The US economy is caught in serious stagnation, a situation flowing partly from the economic crisis that began in 2007 and partly from the way in which most governments responded to that crisis. US businesses and investors increasingly look elsewhere to make money. Growth-oriented activity is leaving the US economy, where it used to be so concentrated. The US was already becoming less important as a production centre as profit-driven major US corporations shifted manufacturing jobs to cheaper workers overseas, especially in China. In recent decades, those corporations' export of jobs expanded to include more and more white-collar and skilled work outsourced to India and elsewhere. Now, US corporations are also spending their money on office, advertising, legal, lobbying and other budgets increasingly where the expanding markets are – and not inside the US.
The most widely cited Americn unemployment rate remains at 9% for workers without jobs but looking. If instead, we use the more indicative U-6 unemployment statistic of the US labour department's bureau of labour statistics, then the rate is 15.9%. The latter rate counts also those who want full-time but can only find part-time work and those who want work but have given up looking. One in six members of the US labour force brings home little or no money, burdening family and friends, using up savings, cutting back on spending, etc.
1.5-2m home foreclosures are scheduled for 2011, separating more millions from their homes. After a short upturn, housing prices nationally have resumed their fall.
The mass of US citizens cannot work more hours – the US already is No 1 in the world in the average number of hours of paid labour done per year per worker. The mass of US citizens cannot borrow much more because of debt levels already teetering on the edge of unsustainability for most consumers. Real wages are going nowhere because of high unemployment enabling employers everywhere to refuse significant wage increases. Job-related benefits (pensions, medical insurance, holidays, etc) are being pared back. According the bureau of labour statistics, during 2010, the pay for average workers rose 2% while the pay for CEOs rose 23%.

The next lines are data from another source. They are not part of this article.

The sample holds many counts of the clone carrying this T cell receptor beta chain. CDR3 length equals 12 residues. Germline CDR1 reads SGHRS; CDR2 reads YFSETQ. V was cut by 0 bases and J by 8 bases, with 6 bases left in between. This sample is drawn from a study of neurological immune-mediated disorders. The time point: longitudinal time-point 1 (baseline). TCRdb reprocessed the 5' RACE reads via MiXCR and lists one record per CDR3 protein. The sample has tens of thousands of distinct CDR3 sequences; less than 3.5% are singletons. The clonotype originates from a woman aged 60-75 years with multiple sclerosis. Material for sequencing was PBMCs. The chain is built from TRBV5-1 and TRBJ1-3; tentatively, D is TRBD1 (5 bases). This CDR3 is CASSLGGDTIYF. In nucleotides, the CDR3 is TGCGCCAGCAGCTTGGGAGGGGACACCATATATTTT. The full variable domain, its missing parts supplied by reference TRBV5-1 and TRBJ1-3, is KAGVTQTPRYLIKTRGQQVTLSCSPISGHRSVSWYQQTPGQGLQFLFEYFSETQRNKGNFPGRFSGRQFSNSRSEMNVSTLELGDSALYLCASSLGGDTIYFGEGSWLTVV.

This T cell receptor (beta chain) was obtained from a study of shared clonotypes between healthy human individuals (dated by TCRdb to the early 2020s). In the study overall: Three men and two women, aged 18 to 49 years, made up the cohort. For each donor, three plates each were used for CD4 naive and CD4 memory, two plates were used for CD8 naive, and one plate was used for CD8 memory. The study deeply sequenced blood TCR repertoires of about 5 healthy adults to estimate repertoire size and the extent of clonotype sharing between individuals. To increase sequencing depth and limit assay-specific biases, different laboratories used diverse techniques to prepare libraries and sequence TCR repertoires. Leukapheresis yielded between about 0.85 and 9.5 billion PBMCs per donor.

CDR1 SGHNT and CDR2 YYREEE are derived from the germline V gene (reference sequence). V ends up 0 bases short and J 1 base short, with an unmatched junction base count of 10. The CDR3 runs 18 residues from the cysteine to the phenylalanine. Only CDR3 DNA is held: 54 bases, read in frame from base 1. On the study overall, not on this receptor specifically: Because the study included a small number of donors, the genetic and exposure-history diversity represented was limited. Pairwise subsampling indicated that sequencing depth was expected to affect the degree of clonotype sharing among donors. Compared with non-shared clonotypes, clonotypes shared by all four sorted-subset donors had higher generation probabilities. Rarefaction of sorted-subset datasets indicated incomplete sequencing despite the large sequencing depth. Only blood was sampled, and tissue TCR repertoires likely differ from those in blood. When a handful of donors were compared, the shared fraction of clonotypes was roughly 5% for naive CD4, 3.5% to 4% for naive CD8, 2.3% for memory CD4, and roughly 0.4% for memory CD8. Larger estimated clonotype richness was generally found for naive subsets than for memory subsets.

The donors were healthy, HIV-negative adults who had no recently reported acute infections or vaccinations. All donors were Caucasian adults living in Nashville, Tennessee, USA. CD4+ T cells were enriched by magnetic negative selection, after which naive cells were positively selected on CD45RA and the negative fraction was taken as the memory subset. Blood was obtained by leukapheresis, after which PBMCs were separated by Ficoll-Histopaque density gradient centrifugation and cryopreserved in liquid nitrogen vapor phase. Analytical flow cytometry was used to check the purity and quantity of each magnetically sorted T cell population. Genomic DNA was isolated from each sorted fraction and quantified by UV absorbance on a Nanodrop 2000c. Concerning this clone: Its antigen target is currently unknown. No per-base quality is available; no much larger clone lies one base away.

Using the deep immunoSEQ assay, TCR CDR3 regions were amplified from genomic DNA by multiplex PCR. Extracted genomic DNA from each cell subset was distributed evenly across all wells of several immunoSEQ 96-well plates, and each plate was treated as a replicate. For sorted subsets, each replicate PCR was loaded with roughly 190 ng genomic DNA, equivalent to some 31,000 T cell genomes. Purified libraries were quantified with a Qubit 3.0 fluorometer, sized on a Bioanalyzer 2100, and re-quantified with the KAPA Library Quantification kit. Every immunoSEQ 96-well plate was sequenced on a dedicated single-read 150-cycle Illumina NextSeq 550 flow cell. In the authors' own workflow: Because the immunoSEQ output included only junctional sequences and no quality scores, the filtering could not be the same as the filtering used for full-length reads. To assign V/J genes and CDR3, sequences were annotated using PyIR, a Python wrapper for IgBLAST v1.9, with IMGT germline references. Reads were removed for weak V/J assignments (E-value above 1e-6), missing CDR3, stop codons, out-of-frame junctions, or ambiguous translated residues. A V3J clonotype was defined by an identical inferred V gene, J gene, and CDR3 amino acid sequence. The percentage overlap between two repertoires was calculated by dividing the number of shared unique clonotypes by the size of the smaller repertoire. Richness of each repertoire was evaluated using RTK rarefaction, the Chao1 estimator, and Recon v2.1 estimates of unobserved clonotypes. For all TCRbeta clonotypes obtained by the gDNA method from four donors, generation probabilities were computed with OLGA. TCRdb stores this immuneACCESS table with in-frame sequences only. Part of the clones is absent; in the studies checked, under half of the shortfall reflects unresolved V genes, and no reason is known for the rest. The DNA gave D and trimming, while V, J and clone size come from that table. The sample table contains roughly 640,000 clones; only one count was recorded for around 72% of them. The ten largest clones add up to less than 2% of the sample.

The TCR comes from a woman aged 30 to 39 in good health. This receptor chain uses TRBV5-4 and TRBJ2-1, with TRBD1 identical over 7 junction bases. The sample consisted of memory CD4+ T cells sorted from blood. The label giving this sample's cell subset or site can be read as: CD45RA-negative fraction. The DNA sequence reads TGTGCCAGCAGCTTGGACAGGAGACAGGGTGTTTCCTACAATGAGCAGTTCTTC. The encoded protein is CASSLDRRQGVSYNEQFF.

The US "middle class" – so celebrated after the second world war even as it slowly shrank – is now fast evaporating, as the economic crisis and the government's "austerity" response both favour the top 10% of the population at the expense of everyone else.
The largest corporations and richest citizens long ago learned that if you want to sustain an extremely unequal distribution of wealth and income, you need an equally unequal distribution of political power. Those corporations use their profits to pay huge salaries and bonuses to their executives, to pay big dividends to their major shareholders, and to "contribute" to politics. The corporations, their top executives and the major shareholders whom they enrich all regularly finance the political campaigns and politicians that perform that sustaining function. An unequal capitalist economy pays for the undemocratic politics it needs.